For some people, the way they work best could mean starting at 7 am, grinding hard until 1 pm and taking the rest of the day off. For others, it might mean hunkering down at midnight and working until sunrise. If that's how you produce the best work, go for it. That freedom is priceless.

2. You learn to be alone.

Working for yourself means spending a lot of time alone. Even in a crowded cafe, you're the only one there for you. That feeling scares the sh*t out of you at first. After a while, however, you start to jive with your aloneness. You allow yourself to do weird stuff, try new outfits, explore the world without makeup, play music out loud and take dance breaks.

Once you've tackled cafes, libraries and bars with no one but your laptop beside you, you start to realize there are a lot of other things you can do by yourself, too. Your BFF doesn't want to see the new Tina Fey movie? Go by yourself. Your boyfriend is resisting trying the new taco place? You don't need him.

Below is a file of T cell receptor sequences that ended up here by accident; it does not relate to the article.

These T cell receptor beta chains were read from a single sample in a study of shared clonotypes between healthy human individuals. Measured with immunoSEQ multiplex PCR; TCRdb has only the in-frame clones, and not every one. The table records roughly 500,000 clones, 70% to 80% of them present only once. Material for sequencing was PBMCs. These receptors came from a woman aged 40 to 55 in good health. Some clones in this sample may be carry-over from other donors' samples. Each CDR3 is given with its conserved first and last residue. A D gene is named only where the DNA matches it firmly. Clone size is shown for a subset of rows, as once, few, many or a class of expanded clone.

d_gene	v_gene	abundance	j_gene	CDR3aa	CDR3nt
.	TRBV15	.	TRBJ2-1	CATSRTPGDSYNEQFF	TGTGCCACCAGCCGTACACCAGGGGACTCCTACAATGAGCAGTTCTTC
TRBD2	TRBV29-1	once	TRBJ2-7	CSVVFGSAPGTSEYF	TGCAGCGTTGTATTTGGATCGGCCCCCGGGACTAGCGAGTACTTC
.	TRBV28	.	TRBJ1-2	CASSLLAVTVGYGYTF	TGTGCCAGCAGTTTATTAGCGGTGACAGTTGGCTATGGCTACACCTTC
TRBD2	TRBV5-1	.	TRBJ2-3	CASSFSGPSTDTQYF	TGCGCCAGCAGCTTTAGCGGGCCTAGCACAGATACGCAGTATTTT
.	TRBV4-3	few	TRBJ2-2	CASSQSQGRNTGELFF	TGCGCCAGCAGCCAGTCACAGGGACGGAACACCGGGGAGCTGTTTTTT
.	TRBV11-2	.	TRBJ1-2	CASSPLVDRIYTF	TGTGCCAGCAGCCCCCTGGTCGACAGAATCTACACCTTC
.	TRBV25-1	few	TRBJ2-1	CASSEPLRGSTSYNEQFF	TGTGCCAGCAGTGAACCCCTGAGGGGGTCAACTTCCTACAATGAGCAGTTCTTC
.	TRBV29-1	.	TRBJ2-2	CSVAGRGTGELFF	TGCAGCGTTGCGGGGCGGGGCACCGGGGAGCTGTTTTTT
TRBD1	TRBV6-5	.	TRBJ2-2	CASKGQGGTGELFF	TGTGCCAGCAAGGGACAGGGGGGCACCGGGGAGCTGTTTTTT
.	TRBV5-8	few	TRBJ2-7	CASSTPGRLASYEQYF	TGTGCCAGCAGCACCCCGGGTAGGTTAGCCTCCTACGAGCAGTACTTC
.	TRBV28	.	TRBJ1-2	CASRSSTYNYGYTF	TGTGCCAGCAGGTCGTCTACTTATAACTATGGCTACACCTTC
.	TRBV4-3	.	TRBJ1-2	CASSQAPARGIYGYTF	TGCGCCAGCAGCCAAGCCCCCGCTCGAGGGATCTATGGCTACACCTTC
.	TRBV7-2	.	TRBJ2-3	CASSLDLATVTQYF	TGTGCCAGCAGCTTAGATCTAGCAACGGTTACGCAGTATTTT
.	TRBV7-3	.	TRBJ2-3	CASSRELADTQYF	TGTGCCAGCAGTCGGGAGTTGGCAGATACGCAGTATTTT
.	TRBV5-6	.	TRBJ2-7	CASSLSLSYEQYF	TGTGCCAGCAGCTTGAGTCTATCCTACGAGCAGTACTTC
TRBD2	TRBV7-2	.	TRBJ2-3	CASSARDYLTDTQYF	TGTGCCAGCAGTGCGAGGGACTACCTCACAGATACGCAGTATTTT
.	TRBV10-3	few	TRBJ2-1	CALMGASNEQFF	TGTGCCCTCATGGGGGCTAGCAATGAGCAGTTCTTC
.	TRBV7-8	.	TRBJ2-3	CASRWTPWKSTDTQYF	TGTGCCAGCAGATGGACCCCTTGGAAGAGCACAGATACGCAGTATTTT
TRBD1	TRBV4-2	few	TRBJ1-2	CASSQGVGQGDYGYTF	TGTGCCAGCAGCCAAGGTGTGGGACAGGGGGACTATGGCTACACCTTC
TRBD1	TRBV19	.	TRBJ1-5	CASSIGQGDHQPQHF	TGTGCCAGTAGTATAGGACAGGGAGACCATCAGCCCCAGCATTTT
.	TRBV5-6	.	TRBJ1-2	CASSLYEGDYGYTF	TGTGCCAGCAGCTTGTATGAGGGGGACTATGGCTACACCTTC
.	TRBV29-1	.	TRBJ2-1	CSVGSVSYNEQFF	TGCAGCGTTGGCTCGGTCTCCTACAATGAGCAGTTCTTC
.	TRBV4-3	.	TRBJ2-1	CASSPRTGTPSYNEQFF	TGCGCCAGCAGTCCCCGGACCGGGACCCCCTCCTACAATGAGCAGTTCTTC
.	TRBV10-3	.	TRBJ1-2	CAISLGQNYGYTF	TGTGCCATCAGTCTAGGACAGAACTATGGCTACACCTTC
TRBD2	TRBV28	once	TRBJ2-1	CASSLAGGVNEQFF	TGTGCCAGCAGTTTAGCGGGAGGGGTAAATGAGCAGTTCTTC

It's liberating to feel independent, and you quickly find yourself becoming more and more of a person all on your own.

3. You become the master of your finances.

Getting a regular paycheck, for me, meant spending my money however I wanted and ignoring the number in my bank account unless I got a low balance alert. Money was so liquid, I stopped paying attention to it. I allowed myself to spend an entire check before the next installment came in two weeks later.

First of all, being solely responsible for your income gives you some serious respect for money. When it stops being a given and starts becoming a privilege, you start really treating it well. When you're low on cash, you master budgeting. You find out you can easily live on less than $100 a week by doing seriously simple things, like making your own lunch or skipping one of your afternoon lattes.

When you're flush, you still have all the budget sense that comes with being poor. You understand the importance of saving what's left. That's not to say you won't still splurge every once in a while, but you'll do it consciously. You won't be blowing $80 on a dress that looks almost exactly like one you already have or a pair of shoes that actually really don't fit you right.

Feeling in control of your bank account is liberating in its own sense. You'll feel like you're adulting harder than you ever have before.